Google+ The Marketing Survivalist: Real Value for Real People

Real Value for Real People

In my last post, Why Don’t Corporate Blogs work? I said that for a blog to be successful you needed to provide real value for real people. In a blogging sense, I would define value as something your prospect can use and that he or she wants.

As an expert in your field, you should be able to provide information that will be useful to prospects. Tips, ideas, information that is relevant to their daily lives are all great examples. (Just be sure to stay on theme!)

If you are not the expert but are still responsible for the blog, be sure that you’re reaching out to the real theme experts in your organization before posting. If you are new to the business, but a decent writer, you can even be your own organization’s blog ghost-writer. Experts love it when you can make them look like experts. If you’re like me and you like helping other people reach their goals, it can be very rewarding.

If you are the expert, I think you will agree that a lot of us are way too close to what we do. We think we know what our prospect wants, but do we really? There are two fairly simple ways to find out what topics your audience will be interested in.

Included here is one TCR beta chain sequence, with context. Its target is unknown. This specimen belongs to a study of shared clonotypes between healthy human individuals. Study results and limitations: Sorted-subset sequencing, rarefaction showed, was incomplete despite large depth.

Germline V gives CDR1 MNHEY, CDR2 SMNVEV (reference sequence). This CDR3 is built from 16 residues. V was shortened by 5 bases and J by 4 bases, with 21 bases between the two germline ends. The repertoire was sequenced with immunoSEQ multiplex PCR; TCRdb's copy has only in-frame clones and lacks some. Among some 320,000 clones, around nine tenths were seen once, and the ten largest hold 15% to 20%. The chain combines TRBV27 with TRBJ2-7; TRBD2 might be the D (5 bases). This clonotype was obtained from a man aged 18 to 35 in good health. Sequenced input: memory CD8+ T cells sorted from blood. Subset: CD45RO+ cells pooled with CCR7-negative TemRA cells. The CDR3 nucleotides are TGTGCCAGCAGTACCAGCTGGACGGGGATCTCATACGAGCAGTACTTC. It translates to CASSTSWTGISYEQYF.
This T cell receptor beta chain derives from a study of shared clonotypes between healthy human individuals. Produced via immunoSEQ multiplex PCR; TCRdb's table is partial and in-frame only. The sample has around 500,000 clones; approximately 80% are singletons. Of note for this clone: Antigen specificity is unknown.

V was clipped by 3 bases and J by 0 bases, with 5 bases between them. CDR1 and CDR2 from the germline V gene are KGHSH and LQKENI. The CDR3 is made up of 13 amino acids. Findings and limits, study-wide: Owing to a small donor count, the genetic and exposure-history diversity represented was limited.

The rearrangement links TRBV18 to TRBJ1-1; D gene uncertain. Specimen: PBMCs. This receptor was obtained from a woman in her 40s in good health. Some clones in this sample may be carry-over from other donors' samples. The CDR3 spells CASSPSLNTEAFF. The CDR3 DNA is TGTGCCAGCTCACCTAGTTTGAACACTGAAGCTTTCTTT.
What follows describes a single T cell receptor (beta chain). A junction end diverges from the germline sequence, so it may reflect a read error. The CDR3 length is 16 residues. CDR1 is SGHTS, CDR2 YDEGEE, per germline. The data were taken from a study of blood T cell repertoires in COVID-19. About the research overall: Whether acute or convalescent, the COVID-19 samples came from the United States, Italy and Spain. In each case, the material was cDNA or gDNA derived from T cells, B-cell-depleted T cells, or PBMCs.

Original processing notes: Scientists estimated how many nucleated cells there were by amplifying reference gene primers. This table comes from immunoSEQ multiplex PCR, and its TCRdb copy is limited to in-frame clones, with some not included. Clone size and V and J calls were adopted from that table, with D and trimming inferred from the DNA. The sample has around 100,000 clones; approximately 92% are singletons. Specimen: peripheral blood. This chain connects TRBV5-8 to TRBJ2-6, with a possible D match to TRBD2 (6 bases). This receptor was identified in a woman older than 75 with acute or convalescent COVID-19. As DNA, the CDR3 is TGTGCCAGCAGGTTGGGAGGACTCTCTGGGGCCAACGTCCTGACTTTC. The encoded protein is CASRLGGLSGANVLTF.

The audience for my blog is fellow marketers (and sometimes sales people) so I get a lot of my ideas from questions that I read on the marketing and sales forums. By reading the forums regularly, I get a feel for which questions are on the minds of potential readers and I try to make these central themes for my posts.

If your audience is other types of business people look for the forums that pertain to them. Back when I was marketing software to manufacturers I spent a lot of time on IT forums that manufacturers belonged to. I could see the kinds of questions they asked each other and got a feel for the types of issues they might be interested in hearing from me about.

Stats from Your Own Blog
If you have been blogging for awhile, be sure you pay attention to which posts get the most attention. Comments are one thing but readership and length of time on the posts are also critical. Write more posts around those topics that draw well so that you can expand your readership. Every now and then, you can test out new subjects to see if these draw readers in as well as your old standbys.

If it’s not obvious, I’m currently testing blogging as a subject. It’s not a scientific test by any means, especially since I’ve been posting more frequently since I became a marketing consultant. Still my readership should give me some indication if the topic is of interest to other marketers.

On a final note, there are a lot of tools you can use to analyze your blog stats. I just use Google Analytics. It’s easy, free and gives me what I need.
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